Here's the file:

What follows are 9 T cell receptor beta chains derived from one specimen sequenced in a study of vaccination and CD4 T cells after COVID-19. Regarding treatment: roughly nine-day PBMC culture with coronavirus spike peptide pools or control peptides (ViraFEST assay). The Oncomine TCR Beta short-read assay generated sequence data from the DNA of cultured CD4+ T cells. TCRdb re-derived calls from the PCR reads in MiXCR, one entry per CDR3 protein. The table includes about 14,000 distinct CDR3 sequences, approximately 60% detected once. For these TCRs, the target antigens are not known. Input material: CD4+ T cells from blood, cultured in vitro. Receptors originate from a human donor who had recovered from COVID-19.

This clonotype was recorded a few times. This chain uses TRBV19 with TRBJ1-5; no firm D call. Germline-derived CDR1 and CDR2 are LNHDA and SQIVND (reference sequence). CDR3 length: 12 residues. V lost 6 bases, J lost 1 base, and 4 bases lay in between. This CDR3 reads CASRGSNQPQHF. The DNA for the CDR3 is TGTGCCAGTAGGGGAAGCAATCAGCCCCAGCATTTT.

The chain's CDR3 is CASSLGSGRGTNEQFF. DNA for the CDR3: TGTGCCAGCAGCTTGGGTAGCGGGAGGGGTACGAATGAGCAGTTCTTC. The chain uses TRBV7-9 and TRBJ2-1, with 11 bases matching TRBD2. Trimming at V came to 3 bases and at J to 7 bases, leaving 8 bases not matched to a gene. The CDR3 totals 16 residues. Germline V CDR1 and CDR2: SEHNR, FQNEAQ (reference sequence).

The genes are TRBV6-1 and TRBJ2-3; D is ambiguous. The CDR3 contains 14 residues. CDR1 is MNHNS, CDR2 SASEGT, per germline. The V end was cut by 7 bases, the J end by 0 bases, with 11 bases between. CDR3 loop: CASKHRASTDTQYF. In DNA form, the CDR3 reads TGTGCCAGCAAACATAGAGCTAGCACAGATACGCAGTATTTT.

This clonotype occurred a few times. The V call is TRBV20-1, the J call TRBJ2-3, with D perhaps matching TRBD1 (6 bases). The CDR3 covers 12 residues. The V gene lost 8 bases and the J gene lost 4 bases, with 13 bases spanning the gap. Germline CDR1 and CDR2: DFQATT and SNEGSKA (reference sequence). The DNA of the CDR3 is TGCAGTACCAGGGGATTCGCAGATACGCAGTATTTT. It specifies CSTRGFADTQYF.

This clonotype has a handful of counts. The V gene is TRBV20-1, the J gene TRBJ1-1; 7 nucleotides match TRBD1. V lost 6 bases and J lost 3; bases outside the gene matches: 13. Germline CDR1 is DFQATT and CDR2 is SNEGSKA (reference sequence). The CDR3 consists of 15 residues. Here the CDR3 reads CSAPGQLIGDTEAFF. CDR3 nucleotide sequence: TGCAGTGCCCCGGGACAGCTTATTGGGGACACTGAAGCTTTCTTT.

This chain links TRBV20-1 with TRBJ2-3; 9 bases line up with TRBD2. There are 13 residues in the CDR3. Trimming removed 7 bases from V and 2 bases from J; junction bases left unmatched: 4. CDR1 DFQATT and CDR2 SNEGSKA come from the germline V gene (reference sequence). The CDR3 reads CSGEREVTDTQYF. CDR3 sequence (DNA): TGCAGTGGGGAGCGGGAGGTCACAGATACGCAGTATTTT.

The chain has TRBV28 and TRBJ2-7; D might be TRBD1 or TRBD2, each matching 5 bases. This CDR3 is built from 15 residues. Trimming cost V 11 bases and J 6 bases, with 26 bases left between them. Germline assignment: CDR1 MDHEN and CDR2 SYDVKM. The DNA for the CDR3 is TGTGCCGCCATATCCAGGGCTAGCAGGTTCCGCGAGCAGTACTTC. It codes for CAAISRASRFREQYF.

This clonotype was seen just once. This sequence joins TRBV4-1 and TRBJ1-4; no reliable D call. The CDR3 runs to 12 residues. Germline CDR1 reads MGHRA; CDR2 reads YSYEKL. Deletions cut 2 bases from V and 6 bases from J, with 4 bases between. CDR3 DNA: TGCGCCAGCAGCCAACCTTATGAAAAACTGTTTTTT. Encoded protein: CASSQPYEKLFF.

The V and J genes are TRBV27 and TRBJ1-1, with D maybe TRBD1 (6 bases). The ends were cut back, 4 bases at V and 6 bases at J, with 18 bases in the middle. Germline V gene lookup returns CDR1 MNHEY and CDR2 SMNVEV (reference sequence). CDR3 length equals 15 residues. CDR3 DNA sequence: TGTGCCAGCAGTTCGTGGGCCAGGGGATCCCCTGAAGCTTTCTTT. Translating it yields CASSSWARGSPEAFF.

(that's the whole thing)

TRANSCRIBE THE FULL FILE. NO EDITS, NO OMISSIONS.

What follows are 9 T cell receptor beta chains derived from one specimen sequenced in a study of vaccination and CD4 T cells after COVID-19. Regarding treatment: roughly nine-day PBMC culture with coronavirus spike peptide pools or control peptides (ViraFEST assay). The Oncomine TCR Beta short-read assay generated sequence data from the DNA of cultured CD4+ T cells. TCRdb re-derived calls from the PCR reads in MiXCR, one entry per CDR3 protein. The table includes about 14,000 distinct CDR3 sequences, approximately 60% detected once. For these TCRs, the target antigens are not known. Input material: CD4+ T cells from blood, cultured in vitro. Receptors originate from a human donor who had recovered from COVID-19.

This clonotype was recorded a few times. This chain uses TRBV19 with TRBJ1-5; no firm D call. Germline-derived CDR1 and CDR2 are LNHDA and SQIVND (reference sequence). CDR3 length: 12 residues. V lost 6 bases, J lost 1 base, and 4 bases lay in between. This CDR3 reads CASRGSNQPQHF. The DNA for the CDR3 is TGTGCCAGTAGGGGAAGCAATCAGCCCCAGCATTTT.

The chain's CDR3 is CASSLGSGRGTNEQFF. DNA for the CDR3: TGTGCCAGCAGCTTGGGTAGCGGGAGGGGTACGAATGAGCAGTTCTTC. The chain uses TRBV7-9 and TRBJ2-1, with 11 bases matching TRBD2. Trimming at V came to 3 bases and at J to 7 bases, leaving 8 bases not matched to a gene. The CDR3 totals 16 residues. Germline V CDR1 and CDR2: SEHNR, FQNEAQ (reference sequence).

The genes are TRBV6-1 and TRBJ2-3; D is ambiguous. The CDR3 contains 14 residues. CDR1 is MNHNS, CDR2 SASEGT, per germline. The V end was cut by 7 bases, the J end by 0 bases, with 11 bases between. CDR3 loop: CASKHRASTDTQYF. In DNA form, the CDR3 reads TGTGCCAGCAAACATAGAGCTAGCACAGATACGCAGTATTTT.

This clonotype occurred a few times. The V call is TRBV20-1, the J call TRBJ2-3, with D perhaps matching TRBD1 (6 bases). The CDR3 covers 12 residues. The V gene lost 8 bases and the J gene lost 4 bases, with 13 bases spanning the gap. Germline CDR1 and CDR2: DFQATT and SNEGSKA (reference sequence). The DNA of the CDR3 is TGCAGTACCAGGGGATTCGCAGATACGCAGTATTTT. It specifies CSTRGFADTQYF.

This clonotype has a handful of counts. The V gene is TRBV20-1, the J gene TRBJ1-1; 7 nucleotides match TRBD1. V lost 6 bases and J lost 3; bases outside the gene matches: 13. Germline CDR1 is DFQATT and CDR2 is SNEGSKA (reference sequence). The CDR3 consists of 15 residues. Here the CDR3 reads CSAPGQLIGDTEAFF. CDR3 nucleotide sequence: TGCAGTGCCCCGGGACAGCTTATTGGGGACACTGAAGCTTTCTTT.

This chain links TRBV20-1 with TRBJ2-3; 9 bases line up with TRBD2. There are 13 residues in the CDR3. Trimming removed 7 bases from V and 2 bases from J; junction bases left unmatched: 4. CDR1 DFQATT and CDR2 SNEGSKA come from the germline V gene (reference sequence). The CDR3 reads CSGEREVTDTQYF. CDR3 sequence (DNA): TGCAGTGGGGAGCGGGAGGTCACAGATACGCAGTATTTT.

The chain has TRBV28 and TRBJ2-7; D might be TRBD1 or TRBD2, each matching 5 bases. This CDR3 is built from 15 residues. Trimming cost V 11 bases and J 6 bases, with 26 bases left between them. Germline assignment: CDR1 MDHEN and CDR2 SYDVKM. The DNA for the CDR3 is TGTGCCGCCATATCCAGGGCTAGCAGGTTCCGCGAGCAGTACTTC. It codes for CAAISRASRFREQYF.

This clonotype was seen just once. This sequence joins TRBV4-1 and TRBJ1-4; no reliable D call. The CDR3 runs to 12 residues. Germline CDR1 reads MGHRA; CDR2 reads YSYEKL. Deletions cut 2 bases from V and 6 bases from J, with 4 bases between. CDR3 DNA: TGCGCCAGCAGCCAACCTTATGAAAAACTGTTTTTT. Encoded protein: CASSQPYEKLFF.

The V and J genes are TRBV27 and TRBJ1-1, with D maybe TRBD1 (6 bases). The ends were cut back, 4 bases at V and 6 bases at J, with 18 bases in the middle. Germline V gene lookup returns CDR1 MNHEY and CDR2 SMNVEV (reference sequence). CDR3 length equals 15 residues. CDR3 DNA sequence: TGTGCCAGCAGTTCGTGGGCCAGGGGATCCCCTGAAGCTTTCTTT. Translating it yields CASSSWARGSPEAFF.